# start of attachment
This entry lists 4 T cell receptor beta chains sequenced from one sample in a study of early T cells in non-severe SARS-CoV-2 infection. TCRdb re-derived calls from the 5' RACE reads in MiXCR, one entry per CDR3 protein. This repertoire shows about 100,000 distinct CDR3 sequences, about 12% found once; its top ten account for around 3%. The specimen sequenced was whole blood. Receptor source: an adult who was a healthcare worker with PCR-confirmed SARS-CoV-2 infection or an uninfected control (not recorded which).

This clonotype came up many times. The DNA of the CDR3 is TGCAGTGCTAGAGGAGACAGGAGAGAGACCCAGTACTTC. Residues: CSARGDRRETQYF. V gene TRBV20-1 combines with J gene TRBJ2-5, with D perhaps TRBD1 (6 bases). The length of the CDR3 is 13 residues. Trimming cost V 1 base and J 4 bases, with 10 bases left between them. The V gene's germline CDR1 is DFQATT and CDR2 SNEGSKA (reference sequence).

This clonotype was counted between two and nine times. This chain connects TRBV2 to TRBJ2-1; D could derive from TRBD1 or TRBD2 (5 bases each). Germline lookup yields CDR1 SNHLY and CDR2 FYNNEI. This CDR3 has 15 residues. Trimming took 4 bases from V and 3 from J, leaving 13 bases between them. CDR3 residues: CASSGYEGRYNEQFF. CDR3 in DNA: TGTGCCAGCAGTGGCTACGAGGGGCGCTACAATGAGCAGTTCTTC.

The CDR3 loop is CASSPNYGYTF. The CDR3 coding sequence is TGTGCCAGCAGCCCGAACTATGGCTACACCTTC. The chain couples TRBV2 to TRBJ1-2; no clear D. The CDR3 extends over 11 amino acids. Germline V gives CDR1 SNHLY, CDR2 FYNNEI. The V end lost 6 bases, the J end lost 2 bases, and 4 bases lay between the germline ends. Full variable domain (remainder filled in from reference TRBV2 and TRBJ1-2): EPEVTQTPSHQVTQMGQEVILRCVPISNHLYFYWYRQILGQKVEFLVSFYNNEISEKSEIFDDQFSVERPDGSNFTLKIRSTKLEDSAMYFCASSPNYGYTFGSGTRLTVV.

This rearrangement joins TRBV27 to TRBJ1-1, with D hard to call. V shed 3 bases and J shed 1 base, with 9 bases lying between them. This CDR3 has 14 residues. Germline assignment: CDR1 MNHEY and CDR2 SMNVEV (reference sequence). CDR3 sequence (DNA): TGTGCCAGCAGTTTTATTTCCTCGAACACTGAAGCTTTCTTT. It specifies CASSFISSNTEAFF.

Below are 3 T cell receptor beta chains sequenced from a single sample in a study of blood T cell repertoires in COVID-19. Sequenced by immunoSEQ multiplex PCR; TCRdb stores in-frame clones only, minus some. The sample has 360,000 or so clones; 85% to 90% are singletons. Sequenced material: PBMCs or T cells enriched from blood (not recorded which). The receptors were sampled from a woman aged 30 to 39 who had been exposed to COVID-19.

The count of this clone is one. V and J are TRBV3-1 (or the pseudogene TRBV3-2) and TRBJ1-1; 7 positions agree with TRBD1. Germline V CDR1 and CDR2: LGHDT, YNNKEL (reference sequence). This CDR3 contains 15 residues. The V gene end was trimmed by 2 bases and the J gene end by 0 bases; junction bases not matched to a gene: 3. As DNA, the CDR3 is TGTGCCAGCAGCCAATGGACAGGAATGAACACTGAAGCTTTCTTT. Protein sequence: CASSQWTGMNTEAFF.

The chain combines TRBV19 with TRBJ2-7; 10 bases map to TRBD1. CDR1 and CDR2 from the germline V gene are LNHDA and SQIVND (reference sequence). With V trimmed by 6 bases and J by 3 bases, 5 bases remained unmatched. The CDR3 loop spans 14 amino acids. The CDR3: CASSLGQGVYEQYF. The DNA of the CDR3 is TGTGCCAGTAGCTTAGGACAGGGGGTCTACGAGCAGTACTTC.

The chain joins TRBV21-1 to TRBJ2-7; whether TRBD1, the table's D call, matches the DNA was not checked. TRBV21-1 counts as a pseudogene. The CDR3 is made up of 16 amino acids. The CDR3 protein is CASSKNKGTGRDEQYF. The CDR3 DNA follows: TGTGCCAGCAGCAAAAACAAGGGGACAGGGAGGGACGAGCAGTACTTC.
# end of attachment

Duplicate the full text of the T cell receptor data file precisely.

This entry lists 4 T cell receptor beta chains sequenced from one sample in a study of early T cells in non-severe SARS-CoV-2 infection. TCRdb re-derived calls from the 5' RACE reads in MiXCR, one entry per CDR3 protein. This repertoire shows about 100,000 distinct CDR3 sequences, about 12% found once; its top ten account for around 3%. The specimen sequenced was whole blood. Receptor source: an adult who was a healthcare worker with PCR-confirmed SARS-CoV-2 infection or an uninfected control (not recorded which).

This clonotype came up many times. The DNA of the CDR3 is TGCAGTGCTAGAGGAGACAGGAGAGAGACCCAGTACTTC. Residues: CSARGDRRETQYF. V gene TRBV20-1 combines with J gene TRBJ2-5, with D perhaps TRBD1 (6 bases). The length of the CDR3 is 13 residues. Trimming cost V 1 base and J 4 bases, with 10 bases left between them. The V gene's germline CDR1 is DFQATT and CDR2 SNEGSKA (reference sequence).

This clonotype was counted between two and nine times. This chain connects TRBV2 to TRBJ2-1; D could derive from TRBD1 or TRBD2 (5 bases each). Germline lookup yields CDR1 SNHLY and CDR2 FYNNEI. This CDR3 has 15 residues. Trimming took 4 bases from V and 3 from J, leaving 13 bases between them. CDR3 residues: CASSGYEGRYNEQFF. CDR3 in DNA: TGTGCCAGCAGTGGCTACGAGGGGCGCTACAATGAGCAGTTCTTC.

The CDR3 loop is CASSPNYGYTF. The CDR3 coding sequence is TGTGCCAGCAGCCCGAACTATGGCTACACCTTC. The chain couples TRBV2 to TRBJ1-2; no clear D. The CDR3 extends over 11 amino acids. Germline V gives CDR1 SNHLY, CDR2 FYNNEI. The V end lost 6 bases, the J end lost 2 bases, and 4 bases lay between the germline ends. Full variable domain (remainder filled in from reference TRBV2 and TRBJ1-2): EPEVTQTPSHQVTQMGQEVILRCVPISNHLYFYWYRQILGQKVEFLVSFYNNEISEKSEIFDDQFSVERPDGSNFTLKIRSTKLEDSAMYFCASSPNYGYTFGSGTRLTVV.

This rearrangement joins TRBV27 to TRBJ1-1, with D hard to call. V shed 3 bases and J shed 1 base, with 9 bases lying between them. This CDR3 has 14 residues. Germline assignment: CDR1 MNHEY and CDR2 SMNVEV (reference sequence). CDR3 sequence (DNA): TGTGCCAGCAGTTTTATTTCCTCGAACACTGAAGCTTTCTTT. It specifies CASSFISSNTEAFF.

Below are 3 T cell receptor beta chains sequenced from a single sample in a study of blood T cell repertoires in COVID-19. Sequenced by immunoSEQ multiplex PCR; TCRdb stores in-frame clones only, minus some. The sample has 360,000 or so clones; 85% to 90% are singletons. Sequenced material: PBMCs or T cells enriched from blood (not recorded which). The receptors were sampled from a woman aged 30 to 39 who had been exposed to COVID-19.

The count of this clone is one. V and J are TRBV3-1 (or the pseudogene TRBV3-2) and TRBJ1-1; 7 positions agree with TRBD1. Germline V CDR1 and CDR2: LGHDT, YNNKEL (reference sequence). This CDR3 contains 15 residues. The V gene end was trimmed by 2 bases and the J gene end by 0 bases; junction bases not matched to a gene: 3. As DNA, the CDR3 is TGTGCCAGCAGCCAATGGACAGGAATGAACACTGAAGCTTTCTTT. Protein sequence: CASSQWTGMNTEAFF.

The chain combines TRBV19 with TRBJ2-7; 10 bases map to TRBD1. CDR1 and CDR2 from the germline V gene are LNHDA and SQIVND (reference sequence). With V trimmed by 6 bases and J by 3 bases, 5 bases remained unmatched. The CDR3 loop spans 14 amino acids. The CDR3: CASSLGQGVYEQYF. The DNA of the CDR3 is TGTGCCAGTAGCTTAGGACAGGGGGTCTACGAGCAGTACTTC.

The chain joins TRBV21-1 to TRBJ2-7; whether TRBD1, the table's D call, matches the DNA was not checked. TRBV21-1 counts as a pseudogene. The CDR3 is made up of 16 amino acids. The CDR3 protein is CASSKNKGTGRDEQYF. The CDR3 DNA follows: TGTGCCAGCAGCAAAAACAAGGGGACAGGGAGGGACGAGCAGTACTTC.